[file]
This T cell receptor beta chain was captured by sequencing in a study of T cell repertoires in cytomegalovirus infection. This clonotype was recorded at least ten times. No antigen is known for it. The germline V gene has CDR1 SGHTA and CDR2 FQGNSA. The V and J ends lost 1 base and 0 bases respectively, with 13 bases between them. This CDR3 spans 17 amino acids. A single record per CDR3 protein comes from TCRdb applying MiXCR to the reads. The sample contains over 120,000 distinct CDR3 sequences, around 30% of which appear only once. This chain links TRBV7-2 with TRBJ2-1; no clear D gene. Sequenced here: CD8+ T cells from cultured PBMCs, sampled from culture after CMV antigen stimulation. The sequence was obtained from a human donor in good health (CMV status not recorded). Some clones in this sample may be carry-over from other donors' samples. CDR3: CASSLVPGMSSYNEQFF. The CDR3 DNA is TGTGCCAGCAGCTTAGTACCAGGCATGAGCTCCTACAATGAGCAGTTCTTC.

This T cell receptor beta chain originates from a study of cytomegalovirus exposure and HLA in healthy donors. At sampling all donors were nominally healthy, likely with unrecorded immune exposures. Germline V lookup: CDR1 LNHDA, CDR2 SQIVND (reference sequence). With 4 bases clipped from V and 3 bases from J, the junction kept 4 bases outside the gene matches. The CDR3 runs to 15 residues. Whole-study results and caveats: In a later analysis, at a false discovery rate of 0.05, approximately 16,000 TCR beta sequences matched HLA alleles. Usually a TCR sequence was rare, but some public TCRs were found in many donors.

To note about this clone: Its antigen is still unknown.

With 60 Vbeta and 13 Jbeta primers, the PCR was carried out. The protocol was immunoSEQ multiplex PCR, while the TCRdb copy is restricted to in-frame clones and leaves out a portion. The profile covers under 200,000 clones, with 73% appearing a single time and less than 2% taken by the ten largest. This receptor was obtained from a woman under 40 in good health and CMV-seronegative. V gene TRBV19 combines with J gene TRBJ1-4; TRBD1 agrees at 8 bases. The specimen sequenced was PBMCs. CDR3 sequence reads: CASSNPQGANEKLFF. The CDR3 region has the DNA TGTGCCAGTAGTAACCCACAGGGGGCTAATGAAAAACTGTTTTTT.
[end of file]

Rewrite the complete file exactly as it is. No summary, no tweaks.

This T cell receptor beta chain was captured by sequencing in a study of T cell repertoires in cytomegalovirus infection. This clonotype was recorded at least ten times. No antigen is known for it. The germline V gene has CDR1 SGHTA and CDR2 FQGNSA. The V and J ends lost 1 base and 0 bases respectively, with 13 bases between them. This CDR3 spans 17 amino acids. A single record per CDR3 protein comes from TCRdb applying MiXCR to the reads. The sample contains over 120,000 distinct CDR3 sequences, around 30% of which appear only once. This chain links TRBV7-2 with TRBJ2-1; no clear D gene. Sequenced here: CD8+ T cells from cultured PBMCs, sampled from culture after CMV antigen stimulation. The sequence was obtained from a human donor in good health (CMV status not recorded). Some clones in this sample may be carry-over from other donors' samples. CDR3: CASSLVPGMSSYNEQFF. The CDR3 DNA is TGTGCCAGCAGCTTAGTACCAGGCATGAGCTCCTACAATGAGCAGTTCTTC.

This T cell receptor beta chain originates from a study of cytomegalovirus exposure and HLA in healthy donors. At sampling all donors were nominally healthy, likely with unrecorded immune exposures. Germline V lookup: CDR1 LNHDA, CDR2 SQIVND (reference sequence). With 4 bases clipped from V and 3 bases from J, the junction kept 4 bases outside the gene matches. The CDR3 runs to 15 residues. Whole-study results and caveats: In a later analysis, at a false discovery rate of 0.05, approximately 16,000 TCR beta sequences matched HLA alleles. Usually a TCR sequence was rare, but some public TCRs were found in many donors.

To note about this clone: Its antigen is still unknown.

With 60 Vbeta and 13 Jbeta primers, the PCR was carried out. The protocol was immunoSEQ multiplex PCR, while the TCRdb copy is restricted to in-frame clones and leaves out a portion. The profile covers under 200,000 clones, with 73% appearing a single time and less than 2% taken by the ten largest. This receptor was obtained from a woman under 40 in good health and CMV-seronegative. V gene TRBV19 combines with J gene TRBJ1-4; TRBD1 agrees at 8 bases. The specimen sequenced was PBMCs. CDR3 sequence reads: CASSNPQGANEKLFF. The CDR3 region has the DNA TGTGCCAGTAGTAACCCACAGGGGGCTAATGAAAAACTGTTTTTT.